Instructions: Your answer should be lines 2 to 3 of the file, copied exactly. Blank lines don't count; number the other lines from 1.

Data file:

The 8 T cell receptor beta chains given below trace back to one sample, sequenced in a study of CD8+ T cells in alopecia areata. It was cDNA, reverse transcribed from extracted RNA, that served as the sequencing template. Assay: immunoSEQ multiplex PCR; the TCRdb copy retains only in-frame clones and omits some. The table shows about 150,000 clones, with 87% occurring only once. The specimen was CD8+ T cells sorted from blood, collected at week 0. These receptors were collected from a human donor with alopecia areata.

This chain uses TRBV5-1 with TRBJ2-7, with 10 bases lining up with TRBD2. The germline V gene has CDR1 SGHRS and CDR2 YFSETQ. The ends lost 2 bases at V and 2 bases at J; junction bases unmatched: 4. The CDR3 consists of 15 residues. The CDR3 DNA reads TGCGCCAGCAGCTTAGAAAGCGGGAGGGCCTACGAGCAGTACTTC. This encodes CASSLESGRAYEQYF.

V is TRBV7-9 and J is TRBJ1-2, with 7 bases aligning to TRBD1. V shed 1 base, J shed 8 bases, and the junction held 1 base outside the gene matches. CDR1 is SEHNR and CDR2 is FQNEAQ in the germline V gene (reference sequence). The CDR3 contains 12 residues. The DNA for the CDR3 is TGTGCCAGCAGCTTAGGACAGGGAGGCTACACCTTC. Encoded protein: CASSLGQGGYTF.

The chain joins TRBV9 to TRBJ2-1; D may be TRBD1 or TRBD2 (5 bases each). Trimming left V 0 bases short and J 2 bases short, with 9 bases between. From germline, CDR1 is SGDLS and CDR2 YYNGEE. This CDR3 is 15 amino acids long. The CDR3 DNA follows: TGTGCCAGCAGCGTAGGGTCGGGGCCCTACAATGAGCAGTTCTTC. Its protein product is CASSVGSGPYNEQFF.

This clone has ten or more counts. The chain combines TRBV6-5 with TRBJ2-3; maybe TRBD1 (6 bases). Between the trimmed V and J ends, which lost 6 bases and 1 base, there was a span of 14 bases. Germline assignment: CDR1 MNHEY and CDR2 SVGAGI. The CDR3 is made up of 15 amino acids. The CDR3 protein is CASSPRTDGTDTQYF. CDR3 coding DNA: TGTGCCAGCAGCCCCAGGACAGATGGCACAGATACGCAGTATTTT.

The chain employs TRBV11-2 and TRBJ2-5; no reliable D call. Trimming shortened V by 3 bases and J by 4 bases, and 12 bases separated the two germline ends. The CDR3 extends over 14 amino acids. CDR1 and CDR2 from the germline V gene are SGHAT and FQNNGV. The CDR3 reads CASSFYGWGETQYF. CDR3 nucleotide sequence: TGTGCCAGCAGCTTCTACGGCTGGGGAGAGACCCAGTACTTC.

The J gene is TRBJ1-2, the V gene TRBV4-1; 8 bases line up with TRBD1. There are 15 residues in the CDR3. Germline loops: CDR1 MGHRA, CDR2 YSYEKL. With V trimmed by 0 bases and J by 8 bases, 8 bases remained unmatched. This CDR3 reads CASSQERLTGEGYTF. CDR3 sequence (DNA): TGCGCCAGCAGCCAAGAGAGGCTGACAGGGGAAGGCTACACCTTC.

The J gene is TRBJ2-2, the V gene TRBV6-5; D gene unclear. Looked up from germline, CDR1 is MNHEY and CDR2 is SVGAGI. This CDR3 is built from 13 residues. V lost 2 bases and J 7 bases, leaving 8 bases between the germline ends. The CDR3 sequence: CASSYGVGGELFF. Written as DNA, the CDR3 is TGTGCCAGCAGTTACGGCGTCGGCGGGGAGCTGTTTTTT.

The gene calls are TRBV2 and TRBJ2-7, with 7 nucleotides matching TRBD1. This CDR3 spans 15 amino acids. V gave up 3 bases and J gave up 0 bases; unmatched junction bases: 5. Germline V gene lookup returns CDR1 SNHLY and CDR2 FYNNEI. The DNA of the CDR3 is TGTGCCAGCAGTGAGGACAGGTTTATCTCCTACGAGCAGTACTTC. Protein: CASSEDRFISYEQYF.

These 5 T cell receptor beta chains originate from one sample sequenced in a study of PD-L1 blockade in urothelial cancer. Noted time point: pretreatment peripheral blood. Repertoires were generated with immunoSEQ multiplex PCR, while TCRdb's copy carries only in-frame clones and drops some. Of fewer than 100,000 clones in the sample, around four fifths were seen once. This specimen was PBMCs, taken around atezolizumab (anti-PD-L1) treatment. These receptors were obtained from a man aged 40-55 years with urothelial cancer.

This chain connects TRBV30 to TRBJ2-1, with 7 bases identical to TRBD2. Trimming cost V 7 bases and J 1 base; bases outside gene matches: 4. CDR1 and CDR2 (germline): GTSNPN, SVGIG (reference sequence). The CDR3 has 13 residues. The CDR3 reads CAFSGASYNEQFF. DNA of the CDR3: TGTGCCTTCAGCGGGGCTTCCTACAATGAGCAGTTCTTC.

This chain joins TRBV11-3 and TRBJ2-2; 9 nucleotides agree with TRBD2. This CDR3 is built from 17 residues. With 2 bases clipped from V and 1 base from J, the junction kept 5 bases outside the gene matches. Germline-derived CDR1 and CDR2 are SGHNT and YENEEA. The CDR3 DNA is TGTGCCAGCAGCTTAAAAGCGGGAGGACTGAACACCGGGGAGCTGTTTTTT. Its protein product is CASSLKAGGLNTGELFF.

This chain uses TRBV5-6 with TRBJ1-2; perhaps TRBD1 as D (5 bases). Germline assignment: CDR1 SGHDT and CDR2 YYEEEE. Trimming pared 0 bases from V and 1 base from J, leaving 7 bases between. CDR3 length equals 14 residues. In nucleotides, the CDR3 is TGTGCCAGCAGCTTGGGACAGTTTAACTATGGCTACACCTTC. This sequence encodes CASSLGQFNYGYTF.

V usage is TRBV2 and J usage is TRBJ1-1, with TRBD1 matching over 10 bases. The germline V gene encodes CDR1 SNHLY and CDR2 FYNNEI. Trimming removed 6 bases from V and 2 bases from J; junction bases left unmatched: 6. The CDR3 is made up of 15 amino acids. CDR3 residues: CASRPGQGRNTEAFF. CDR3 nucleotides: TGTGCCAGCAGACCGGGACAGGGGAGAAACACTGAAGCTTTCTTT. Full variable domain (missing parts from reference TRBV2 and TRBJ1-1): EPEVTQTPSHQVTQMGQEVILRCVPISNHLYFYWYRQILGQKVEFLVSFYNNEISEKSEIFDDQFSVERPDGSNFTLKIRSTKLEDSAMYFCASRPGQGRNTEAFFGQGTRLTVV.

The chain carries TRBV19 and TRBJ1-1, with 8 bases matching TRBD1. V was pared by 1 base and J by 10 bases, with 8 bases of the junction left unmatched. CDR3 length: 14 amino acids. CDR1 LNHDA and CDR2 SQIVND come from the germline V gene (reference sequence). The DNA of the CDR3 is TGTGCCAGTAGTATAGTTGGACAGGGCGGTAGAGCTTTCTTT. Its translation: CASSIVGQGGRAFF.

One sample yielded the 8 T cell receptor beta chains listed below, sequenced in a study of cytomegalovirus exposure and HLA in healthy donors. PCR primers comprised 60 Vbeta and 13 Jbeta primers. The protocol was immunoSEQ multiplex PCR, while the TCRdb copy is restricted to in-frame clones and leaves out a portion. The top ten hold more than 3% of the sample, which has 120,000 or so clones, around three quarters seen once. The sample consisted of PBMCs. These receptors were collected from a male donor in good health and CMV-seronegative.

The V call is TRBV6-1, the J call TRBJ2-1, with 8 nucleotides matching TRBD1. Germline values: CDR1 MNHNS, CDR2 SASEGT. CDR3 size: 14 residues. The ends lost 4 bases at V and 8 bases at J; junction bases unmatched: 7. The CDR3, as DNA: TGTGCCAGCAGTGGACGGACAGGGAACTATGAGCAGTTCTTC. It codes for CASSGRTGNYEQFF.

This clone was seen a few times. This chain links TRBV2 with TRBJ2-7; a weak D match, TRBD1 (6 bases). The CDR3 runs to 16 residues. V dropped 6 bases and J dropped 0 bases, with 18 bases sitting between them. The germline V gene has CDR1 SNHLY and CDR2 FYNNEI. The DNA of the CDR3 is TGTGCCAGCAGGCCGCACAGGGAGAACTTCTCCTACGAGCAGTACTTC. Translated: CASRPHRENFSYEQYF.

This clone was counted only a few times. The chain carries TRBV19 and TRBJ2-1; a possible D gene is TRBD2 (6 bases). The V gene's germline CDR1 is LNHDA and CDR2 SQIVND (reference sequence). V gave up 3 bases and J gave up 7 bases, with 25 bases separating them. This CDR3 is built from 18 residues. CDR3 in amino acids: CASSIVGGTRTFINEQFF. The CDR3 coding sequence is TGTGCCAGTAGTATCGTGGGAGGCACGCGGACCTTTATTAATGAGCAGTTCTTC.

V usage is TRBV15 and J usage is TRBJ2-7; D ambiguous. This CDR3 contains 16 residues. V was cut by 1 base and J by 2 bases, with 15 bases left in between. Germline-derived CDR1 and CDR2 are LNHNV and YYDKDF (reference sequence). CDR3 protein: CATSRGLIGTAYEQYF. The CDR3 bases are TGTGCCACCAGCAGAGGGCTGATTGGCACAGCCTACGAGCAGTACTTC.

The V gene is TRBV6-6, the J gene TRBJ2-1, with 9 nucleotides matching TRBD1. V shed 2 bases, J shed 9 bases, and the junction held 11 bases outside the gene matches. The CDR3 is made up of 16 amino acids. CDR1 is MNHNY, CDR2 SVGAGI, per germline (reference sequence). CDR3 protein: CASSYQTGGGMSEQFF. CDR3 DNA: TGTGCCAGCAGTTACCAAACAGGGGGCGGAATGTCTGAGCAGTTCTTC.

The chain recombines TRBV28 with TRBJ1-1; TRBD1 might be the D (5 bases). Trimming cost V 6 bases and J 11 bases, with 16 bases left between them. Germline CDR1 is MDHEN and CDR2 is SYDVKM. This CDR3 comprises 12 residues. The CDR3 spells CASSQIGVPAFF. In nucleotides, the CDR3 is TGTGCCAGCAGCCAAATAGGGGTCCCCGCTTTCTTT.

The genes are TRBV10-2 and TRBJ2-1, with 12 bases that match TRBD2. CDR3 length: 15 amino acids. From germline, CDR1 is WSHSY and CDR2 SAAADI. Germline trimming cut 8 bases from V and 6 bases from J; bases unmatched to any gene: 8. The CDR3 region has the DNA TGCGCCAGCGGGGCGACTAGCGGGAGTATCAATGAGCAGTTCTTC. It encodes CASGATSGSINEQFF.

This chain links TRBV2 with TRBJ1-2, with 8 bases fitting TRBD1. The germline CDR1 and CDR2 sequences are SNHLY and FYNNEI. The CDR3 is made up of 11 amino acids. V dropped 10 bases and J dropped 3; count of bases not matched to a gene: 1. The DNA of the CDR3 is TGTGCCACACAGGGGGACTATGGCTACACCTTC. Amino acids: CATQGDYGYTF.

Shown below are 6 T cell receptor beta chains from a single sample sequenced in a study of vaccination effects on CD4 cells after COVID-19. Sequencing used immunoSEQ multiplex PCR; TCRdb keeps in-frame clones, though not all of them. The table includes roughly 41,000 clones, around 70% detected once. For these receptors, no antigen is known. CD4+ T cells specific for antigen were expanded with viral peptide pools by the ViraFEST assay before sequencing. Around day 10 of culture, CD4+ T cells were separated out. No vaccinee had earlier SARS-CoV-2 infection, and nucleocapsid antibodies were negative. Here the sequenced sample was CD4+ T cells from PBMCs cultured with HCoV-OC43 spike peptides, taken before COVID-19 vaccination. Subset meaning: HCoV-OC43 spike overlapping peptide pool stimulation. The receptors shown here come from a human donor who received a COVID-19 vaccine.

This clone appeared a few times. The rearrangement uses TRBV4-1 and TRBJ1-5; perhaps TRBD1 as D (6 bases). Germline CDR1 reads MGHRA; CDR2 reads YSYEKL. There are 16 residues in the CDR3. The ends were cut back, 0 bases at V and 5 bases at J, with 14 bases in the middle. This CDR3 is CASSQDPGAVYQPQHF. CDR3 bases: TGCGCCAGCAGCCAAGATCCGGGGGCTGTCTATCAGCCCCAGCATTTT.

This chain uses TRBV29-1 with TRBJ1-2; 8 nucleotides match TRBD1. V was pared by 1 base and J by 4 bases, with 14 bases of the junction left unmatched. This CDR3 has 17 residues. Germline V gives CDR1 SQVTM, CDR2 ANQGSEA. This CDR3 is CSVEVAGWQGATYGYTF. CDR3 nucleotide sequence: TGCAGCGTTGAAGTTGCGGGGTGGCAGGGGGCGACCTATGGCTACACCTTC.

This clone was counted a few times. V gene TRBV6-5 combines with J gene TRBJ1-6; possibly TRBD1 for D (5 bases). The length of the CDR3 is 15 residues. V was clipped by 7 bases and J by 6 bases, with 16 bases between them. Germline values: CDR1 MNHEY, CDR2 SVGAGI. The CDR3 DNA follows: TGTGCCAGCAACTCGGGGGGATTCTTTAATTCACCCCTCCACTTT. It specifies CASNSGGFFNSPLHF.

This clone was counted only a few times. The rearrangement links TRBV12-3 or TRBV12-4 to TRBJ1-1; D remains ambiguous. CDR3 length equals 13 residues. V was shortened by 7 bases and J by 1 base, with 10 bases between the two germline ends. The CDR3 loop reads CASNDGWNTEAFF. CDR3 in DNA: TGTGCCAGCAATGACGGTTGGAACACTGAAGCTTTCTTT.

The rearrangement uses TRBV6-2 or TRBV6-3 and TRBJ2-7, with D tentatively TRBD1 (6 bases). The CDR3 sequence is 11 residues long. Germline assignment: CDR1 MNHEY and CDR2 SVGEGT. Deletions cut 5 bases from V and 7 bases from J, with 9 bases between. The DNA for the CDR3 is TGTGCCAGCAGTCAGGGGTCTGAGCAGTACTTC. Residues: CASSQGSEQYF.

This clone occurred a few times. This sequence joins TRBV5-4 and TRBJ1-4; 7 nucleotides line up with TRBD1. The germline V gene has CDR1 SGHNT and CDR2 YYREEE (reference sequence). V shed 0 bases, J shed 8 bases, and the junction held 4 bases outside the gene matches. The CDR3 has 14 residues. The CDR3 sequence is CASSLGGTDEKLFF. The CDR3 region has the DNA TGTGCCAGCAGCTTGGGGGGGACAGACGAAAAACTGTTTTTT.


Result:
This chain uses TRBV5-1 with TRBJ2-7, with 10 bases lining up with TRBD2. The germline V gene has CDR1 SGHRS and CDR2 YFSETQ. The ends lost 2 bases at V and 2 bases at J; junction bases unmatched: 4. The CDR3 consists of 15 residues. The CDR3 DNA reads TGCGCCAGCAGCTTAGAAAGCGGGAGGGCCTACGAGCAGTACTTC. This encodes CASSLESGRAYEQYF.

V is TRBV7-9 and J is TRBJ1-2, with 7 bases aligning to TRBD1. V shed 1 base, J shed 8 bases, and the junction held 1 base outside the gene matches. CDR1 is SEHNR and CDR2 is FQNEAQ in the germline V gene (reference sequence). The CDR3 contains 12 residues. The DNA for the CDR3 is TGTGCCAGCAGCTTAGGACAGGGAGGCTACACCTTC. Encoded protein: CASSLGQGGYTF.